Jim meets Dr Livesey and Squire Trelawney, safely escaping the pirates, the contents he has snatched from the sea chest. They recognize it as a map and logbook of a huge treasure buried by the infamous Captain Flint on a distant island. Excited, Trelawney immediately sets out to plan an expedition in his ship, the Hispaniola. He hires crew members and appoints Captain Alexander Smollett to guide them through their navigation. The ship sets sail for Treasure Island, and when they were about to reach the island, Jim overhears Long John Silver’s conversation and realizes that most of their crew members are none other than the pirates who once sailed with Flint.

Jim shares the matters with the trio, Captain Smollett, Dr Livesey, Squire Trelawney, about Silver and his plan for a mutiny. When they reach the island, Captain Smollett devises a plan and sends most of the mutineers off the ship on the pretext of giving them leisure time onshore. On impulse, Jim sneaks into the boat and goes ashore. The moment they reach the shore, he hides at a safe distance. Unfortunately, after witnessing Silver murdering a sailor who refuses to join the mutiny, he runs further into the island. In the heart of the island, he comes across a man named Ben Gunn, marooned by an unsuccessful treasure hunting crew three years earlier.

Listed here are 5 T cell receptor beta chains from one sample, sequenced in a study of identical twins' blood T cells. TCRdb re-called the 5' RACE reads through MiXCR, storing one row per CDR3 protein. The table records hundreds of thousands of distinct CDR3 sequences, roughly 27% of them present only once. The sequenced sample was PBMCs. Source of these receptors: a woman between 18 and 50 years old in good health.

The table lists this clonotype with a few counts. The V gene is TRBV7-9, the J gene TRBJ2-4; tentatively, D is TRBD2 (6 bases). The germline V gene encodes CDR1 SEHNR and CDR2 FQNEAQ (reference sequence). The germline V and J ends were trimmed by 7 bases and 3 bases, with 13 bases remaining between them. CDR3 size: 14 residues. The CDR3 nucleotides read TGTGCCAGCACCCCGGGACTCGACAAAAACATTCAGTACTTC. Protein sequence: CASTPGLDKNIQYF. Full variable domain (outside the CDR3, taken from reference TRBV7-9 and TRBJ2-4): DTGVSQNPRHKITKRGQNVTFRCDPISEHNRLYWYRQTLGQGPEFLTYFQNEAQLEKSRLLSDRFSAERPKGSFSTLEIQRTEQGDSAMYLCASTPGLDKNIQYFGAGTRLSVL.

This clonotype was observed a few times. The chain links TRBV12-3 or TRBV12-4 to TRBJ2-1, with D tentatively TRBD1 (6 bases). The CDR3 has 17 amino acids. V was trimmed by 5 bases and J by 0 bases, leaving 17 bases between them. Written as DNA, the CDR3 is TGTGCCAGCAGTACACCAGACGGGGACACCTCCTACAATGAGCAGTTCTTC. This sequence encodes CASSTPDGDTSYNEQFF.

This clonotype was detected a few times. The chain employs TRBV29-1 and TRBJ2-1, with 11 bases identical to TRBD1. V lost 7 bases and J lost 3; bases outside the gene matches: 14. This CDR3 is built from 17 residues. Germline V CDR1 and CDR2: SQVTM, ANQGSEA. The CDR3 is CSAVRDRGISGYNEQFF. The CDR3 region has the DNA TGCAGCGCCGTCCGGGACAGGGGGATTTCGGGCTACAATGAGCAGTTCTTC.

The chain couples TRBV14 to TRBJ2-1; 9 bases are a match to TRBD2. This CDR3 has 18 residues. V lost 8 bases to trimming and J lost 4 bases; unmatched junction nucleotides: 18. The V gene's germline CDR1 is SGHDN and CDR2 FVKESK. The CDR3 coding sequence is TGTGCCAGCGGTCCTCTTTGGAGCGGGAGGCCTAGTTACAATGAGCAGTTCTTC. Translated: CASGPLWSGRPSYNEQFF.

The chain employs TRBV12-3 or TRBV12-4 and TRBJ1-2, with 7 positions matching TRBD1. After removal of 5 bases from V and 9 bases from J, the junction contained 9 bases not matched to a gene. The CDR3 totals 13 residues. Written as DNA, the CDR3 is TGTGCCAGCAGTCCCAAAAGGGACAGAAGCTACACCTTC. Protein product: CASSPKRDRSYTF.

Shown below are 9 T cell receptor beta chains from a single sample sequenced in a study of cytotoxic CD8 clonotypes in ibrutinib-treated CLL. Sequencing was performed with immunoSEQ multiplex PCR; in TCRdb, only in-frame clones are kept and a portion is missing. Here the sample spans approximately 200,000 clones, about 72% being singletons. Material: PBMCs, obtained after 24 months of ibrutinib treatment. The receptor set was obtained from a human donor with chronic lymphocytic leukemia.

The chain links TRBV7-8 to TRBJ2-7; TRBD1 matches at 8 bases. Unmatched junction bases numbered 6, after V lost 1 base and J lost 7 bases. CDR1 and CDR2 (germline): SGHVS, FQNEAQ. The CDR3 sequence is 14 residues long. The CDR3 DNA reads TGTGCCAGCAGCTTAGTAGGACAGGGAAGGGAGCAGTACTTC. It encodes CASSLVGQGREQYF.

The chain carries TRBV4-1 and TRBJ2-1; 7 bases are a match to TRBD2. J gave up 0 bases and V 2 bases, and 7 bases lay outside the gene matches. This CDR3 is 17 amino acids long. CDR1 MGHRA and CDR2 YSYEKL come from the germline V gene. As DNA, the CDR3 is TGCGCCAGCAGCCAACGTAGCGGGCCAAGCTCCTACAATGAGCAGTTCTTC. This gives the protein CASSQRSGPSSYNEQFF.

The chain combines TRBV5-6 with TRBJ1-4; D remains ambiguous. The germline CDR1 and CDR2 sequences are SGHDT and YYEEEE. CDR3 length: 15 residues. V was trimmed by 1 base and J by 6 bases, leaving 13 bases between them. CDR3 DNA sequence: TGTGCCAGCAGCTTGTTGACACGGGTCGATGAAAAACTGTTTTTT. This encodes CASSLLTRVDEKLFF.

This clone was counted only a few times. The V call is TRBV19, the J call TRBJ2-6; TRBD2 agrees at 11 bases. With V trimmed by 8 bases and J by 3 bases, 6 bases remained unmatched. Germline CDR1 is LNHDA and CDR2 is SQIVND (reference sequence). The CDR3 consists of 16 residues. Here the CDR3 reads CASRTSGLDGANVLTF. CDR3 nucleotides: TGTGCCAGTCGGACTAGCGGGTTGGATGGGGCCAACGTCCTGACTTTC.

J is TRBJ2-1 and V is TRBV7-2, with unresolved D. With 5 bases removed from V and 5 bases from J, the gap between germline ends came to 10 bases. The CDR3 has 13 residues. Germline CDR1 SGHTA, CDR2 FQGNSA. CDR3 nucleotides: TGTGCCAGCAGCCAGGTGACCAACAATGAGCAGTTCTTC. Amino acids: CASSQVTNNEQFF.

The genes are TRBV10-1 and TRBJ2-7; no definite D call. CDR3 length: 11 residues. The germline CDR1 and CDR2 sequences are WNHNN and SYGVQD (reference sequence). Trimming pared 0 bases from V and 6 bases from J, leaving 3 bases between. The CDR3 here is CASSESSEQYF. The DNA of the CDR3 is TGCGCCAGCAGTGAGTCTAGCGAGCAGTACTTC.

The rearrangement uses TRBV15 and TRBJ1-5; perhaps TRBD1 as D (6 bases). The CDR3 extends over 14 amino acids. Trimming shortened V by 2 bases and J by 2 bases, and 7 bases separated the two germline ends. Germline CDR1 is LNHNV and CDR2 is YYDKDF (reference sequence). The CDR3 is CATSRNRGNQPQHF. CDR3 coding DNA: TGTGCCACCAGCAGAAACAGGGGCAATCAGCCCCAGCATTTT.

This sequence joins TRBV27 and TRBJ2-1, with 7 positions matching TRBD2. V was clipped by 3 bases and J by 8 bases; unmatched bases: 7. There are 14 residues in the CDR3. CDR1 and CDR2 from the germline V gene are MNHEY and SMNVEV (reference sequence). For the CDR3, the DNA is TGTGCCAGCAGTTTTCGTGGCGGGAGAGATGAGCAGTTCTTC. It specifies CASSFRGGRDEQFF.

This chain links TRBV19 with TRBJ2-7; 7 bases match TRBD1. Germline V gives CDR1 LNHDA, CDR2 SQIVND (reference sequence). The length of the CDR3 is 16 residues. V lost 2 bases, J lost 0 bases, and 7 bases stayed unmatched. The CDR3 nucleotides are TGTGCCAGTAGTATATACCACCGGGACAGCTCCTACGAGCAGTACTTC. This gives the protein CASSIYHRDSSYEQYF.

On the other hand, Smollett and his men leave the ship and shelter in a stockade Captain Flint's pirates have built on the shore years ago. Eventually, Jim also joins them in the stockade. Soon, Silver visits and attempts to negotiate with Captain Smollett, who in turn denies a meeting with him. As expected, the pirates attack the stockade the same day, and the captain gets wounded.

Taken by his impulse, Jim sneaks away from the stockade in search of Ben’s handmade boat hidden in the woods. When he finds the boat, he sails out to the anchored ship and cuts the anchor rope, with the hope of running the ship aground and depriving the pirates of a means of escape. He kills one of the guards and gets wounded in the process but successfully cempletes his mission.